Louisiana's Oil Future Not So Bleak
While drivers nationwide revel in lower gasoline prices, many in Louisiana are anxiously watching the cost of oil fall to its lowest levels in 18 months. In a state whose economy has for more than a half-century been closely linked to the petroleum industry, prosperity has been measured by the barrel, and some fear that as oil goes, so goes Louisiana.
It's a fear that is largely unfounded, says Eric Smith, associate director of the Tulane Energy Institute, affiliated with the A. B. Freeman School of Business and the School of Science and Engineering.
“I think there will be a hit to the state,” he says. “Oil and gas royalties and taxes represent about 20 percent of the state's budget, but bear in mind that the Louisiana economy is always out of step with the rest of the country. We can do well when other, more conventional economies are doing poorly.”
Smith does not believe the sharp downturn in oil prices will have a major effect on the state's annual budget, but suggests it may limit some of the ad hoc spending that pops up year to year. He is relatively optimistic about the future of the offshore oil industry in the state.
“I don't expect to see too many bumps in the road for deep-water oil,” Smith says. “The major oil companies can afford to ride this out and maintain their project schedules.”
While he sees the current low prices as the exception rather than the rule, Smith is not ready to say the prices have hit bottom yet. That said, he predicts oil prices will rebound along with the economy.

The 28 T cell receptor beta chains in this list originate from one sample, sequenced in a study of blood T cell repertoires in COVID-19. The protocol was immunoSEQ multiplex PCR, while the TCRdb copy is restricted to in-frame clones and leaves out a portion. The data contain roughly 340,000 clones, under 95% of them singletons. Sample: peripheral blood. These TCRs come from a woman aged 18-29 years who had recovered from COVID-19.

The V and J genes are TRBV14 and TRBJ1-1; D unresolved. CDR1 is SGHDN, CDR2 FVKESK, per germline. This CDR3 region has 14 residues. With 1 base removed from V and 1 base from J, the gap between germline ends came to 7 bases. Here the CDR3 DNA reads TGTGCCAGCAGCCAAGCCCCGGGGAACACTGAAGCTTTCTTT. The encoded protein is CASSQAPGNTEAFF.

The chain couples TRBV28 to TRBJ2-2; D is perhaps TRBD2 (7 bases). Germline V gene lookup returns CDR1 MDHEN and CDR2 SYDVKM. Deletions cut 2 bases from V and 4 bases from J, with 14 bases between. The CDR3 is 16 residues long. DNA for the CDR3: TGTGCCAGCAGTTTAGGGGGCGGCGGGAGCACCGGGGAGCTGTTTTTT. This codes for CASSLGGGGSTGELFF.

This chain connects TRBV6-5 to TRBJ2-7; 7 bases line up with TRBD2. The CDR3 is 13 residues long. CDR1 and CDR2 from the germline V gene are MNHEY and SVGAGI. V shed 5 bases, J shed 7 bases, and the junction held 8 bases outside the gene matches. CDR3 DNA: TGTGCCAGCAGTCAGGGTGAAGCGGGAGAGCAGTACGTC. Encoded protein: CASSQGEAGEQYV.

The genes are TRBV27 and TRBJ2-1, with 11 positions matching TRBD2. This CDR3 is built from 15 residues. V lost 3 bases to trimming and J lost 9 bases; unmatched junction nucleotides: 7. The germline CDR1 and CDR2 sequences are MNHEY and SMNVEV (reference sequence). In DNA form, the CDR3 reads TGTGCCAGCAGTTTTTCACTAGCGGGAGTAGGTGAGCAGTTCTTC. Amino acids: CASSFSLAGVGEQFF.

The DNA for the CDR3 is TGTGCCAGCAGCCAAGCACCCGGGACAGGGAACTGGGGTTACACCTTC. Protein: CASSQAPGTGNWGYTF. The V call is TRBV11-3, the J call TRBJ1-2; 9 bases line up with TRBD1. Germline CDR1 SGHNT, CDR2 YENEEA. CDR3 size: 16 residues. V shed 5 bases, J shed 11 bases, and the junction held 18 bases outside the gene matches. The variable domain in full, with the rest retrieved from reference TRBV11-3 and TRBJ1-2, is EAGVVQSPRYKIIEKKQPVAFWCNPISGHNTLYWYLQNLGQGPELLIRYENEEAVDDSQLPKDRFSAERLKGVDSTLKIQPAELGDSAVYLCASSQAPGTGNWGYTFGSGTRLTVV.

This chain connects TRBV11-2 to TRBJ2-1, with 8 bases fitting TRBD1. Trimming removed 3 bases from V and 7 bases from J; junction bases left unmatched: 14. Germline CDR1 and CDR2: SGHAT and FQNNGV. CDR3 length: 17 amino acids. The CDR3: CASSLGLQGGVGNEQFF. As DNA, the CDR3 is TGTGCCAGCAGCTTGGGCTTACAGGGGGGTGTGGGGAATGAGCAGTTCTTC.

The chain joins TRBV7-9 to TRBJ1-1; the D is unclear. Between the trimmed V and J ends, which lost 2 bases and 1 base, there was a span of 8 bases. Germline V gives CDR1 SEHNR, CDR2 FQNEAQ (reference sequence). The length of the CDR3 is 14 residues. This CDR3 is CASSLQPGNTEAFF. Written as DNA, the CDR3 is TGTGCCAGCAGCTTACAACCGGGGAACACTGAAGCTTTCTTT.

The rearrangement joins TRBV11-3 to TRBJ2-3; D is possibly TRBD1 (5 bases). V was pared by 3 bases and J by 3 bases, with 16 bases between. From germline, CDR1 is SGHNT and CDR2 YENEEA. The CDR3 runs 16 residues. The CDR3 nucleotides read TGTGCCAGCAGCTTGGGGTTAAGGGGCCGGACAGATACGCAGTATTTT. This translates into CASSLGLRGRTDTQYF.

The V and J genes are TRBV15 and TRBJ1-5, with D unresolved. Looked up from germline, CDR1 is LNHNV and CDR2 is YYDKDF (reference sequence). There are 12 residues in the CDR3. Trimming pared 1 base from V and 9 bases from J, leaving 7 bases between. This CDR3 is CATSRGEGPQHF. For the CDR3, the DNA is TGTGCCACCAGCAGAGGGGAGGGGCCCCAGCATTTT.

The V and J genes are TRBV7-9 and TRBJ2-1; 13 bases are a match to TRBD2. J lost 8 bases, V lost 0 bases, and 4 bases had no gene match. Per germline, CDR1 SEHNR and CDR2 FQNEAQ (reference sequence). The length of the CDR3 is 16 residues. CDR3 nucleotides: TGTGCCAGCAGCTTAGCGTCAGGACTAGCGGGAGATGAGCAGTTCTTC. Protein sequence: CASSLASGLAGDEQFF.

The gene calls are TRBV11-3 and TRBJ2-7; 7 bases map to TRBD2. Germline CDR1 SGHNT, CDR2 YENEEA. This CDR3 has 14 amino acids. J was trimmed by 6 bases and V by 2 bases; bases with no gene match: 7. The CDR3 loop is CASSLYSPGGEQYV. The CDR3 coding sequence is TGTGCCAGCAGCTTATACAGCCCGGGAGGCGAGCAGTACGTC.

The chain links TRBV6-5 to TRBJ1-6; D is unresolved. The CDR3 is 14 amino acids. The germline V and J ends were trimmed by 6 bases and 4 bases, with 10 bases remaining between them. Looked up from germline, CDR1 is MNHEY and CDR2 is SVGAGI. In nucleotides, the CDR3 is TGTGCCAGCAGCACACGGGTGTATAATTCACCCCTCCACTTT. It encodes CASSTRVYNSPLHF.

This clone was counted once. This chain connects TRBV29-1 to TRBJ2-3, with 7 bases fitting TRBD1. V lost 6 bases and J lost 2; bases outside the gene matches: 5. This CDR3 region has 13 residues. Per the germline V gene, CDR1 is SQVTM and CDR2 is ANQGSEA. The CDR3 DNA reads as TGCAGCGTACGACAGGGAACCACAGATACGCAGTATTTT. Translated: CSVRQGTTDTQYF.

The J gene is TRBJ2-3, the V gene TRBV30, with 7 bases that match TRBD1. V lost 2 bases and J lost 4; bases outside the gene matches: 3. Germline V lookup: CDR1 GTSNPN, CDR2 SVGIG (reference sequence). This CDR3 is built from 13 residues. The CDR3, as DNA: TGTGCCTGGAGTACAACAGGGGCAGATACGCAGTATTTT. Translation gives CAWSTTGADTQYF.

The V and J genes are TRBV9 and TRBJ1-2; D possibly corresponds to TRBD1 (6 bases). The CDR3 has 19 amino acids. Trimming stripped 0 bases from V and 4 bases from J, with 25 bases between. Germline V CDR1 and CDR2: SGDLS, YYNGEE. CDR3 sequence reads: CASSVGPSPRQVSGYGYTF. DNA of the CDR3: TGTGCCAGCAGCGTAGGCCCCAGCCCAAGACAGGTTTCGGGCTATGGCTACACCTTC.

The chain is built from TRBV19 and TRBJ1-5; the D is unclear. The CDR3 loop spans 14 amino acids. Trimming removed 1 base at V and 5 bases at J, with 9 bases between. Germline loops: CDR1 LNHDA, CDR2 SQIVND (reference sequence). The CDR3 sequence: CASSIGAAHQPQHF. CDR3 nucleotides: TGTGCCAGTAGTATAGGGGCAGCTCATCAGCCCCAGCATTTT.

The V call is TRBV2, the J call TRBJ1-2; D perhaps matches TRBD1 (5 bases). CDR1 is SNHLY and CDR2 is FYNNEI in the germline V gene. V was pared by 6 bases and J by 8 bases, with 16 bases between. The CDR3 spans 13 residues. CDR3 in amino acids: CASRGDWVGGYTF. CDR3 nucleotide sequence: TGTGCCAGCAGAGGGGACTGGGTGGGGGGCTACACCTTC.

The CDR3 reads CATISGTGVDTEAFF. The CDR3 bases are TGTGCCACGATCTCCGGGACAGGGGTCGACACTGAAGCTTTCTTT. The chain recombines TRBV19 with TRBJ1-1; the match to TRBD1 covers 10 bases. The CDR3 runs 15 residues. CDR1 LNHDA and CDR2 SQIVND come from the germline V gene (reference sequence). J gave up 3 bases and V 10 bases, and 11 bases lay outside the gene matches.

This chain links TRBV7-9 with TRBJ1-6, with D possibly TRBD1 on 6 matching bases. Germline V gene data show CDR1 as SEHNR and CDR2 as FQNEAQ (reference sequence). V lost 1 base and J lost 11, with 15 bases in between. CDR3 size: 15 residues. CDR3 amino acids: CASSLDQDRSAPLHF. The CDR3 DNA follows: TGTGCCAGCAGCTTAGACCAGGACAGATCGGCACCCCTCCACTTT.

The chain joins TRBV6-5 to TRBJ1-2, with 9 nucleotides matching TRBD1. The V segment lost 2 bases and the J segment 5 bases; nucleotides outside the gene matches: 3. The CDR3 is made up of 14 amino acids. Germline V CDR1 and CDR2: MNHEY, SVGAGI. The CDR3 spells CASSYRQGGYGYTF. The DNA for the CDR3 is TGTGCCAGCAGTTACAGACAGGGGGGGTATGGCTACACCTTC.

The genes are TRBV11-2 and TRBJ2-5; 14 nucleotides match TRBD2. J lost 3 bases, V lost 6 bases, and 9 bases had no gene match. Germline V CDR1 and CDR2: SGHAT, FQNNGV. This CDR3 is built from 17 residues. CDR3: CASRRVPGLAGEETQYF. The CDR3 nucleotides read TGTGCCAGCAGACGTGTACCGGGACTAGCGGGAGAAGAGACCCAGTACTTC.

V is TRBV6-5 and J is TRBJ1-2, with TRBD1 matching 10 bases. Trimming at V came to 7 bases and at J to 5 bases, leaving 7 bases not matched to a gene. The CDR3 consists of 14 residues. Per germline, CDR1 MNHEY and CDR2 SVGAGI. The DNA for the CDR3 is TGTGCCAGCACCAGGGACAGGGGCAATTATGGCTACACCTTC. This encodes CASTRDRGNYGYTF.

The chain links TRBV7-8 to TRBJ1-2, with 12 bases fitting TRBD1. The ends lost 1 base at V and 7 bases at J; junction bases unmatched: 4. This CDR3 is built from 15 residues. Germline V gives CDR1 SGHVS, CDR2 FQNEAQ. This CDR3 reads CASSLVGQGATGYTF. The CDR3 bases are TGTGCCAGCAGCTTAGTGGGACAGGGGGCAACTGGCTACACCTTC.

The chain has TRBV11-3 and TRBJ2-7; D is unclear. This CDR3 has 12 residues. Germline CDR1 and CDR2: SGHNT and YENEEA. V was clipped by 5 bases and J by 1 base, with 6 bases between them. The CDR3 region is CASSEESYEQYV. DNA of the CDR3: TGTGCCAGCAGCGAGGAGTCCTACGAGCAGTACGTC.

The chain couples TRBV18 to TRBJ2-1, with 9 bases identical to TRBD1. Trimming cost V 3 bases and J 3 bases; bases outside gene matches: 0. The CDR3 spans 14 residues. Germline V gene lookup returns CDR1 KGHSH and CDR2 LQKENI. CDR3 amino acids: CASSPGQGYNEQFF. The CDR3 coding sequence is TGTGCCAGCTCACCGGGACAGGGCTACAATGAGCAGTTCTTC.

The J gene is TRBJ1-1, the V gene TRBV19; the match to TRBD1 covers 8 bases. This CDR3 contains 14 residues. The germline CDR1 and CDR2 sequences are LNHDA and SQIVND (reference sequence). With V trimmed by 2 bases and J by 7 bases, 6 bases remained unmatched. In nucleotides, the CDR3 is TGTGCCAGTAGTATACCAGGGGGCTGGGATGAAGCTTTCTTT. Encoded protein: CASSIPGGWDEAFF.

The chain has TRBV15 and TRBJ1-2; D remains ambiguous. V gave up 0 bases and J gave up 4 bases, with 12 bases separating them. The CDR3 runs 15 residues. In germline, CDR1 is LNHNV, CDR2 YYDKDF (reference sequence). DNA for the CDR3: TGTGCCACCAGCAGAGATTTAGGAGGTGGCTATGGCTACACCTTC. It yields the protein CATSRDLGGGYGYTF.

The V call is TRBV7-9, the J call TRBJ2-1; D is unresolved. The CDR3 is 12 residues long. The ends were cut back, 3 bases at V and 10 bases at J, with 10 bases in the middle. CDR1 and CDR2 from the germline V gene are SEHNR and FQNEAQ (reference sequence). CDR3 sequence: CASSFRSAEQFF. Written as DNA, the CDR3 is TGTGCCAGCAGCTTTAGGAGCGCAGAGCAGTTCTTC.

“I don't know if we've seen the bottom yet. What we've seen is an unreasonable $147 a barrel and what I would perceive as an unreasonable $63 a barrel,” Smith says. “It's volatility that is setting the prices, and it is unrealistic to assume that either one will last for very long.”
Despite the bleak predictions by some state economists, Smith sees positive indicators for the state's oil and gas industry, including the Haynesville Shale Play, a large natural gas field near Shreveport, La., that is beginning to produce.
“Basically the bright story for Louisiana is the Haynesville Shale,” Smith says. “That's a lot of gas. It's a farming operation. There is little risk of not finding the gas. The remaining risk involves execution.”
In addition to Haynesville, there are other signs that Louisiana will continue to be a major player in the nation's energy infrastructure.
“Downstream, you are also seeing some refinery expansions start to come on line,” Smith says. “Louisiana and Texas refineries represent the bulk of the domestic capacity to handle heavy crudes. So you could have a situation where there is low production, but Louisiana refineries continue to run flat-out because they can handle the heavy, lower-quality crudes.”
There also has been speculation across the state that an Obama presidency will mean a move away from oil and gas, toward alternative energy. A Democratic administration may give additional attention to renewable energy, but not to the extent of undermining the petroleum industry, says Smith, who adds that an all-inclusive approach to energy policy is on the ascendency.
“I think a big change for the good is that now the policy du jour is to do what you can to develop renewable fuels but also produce all of the oil and gas you can find and do it quickly.”
A focus on renewable energy sources could even benefit the state, says Smith, who offers as an example a type of algae that efficiently produces a high-quality biodiesel fuel.
“You can grow this algae in rice ponds, and we have a lot of low, swampy land in Louisiana,” Smith says. “This is something that is just in the early stages, but it is something that could be uniquely beneficial to south Louisiana. Best of all, the algae thrives on carbon dioxide, something we would like to limit in the environment.”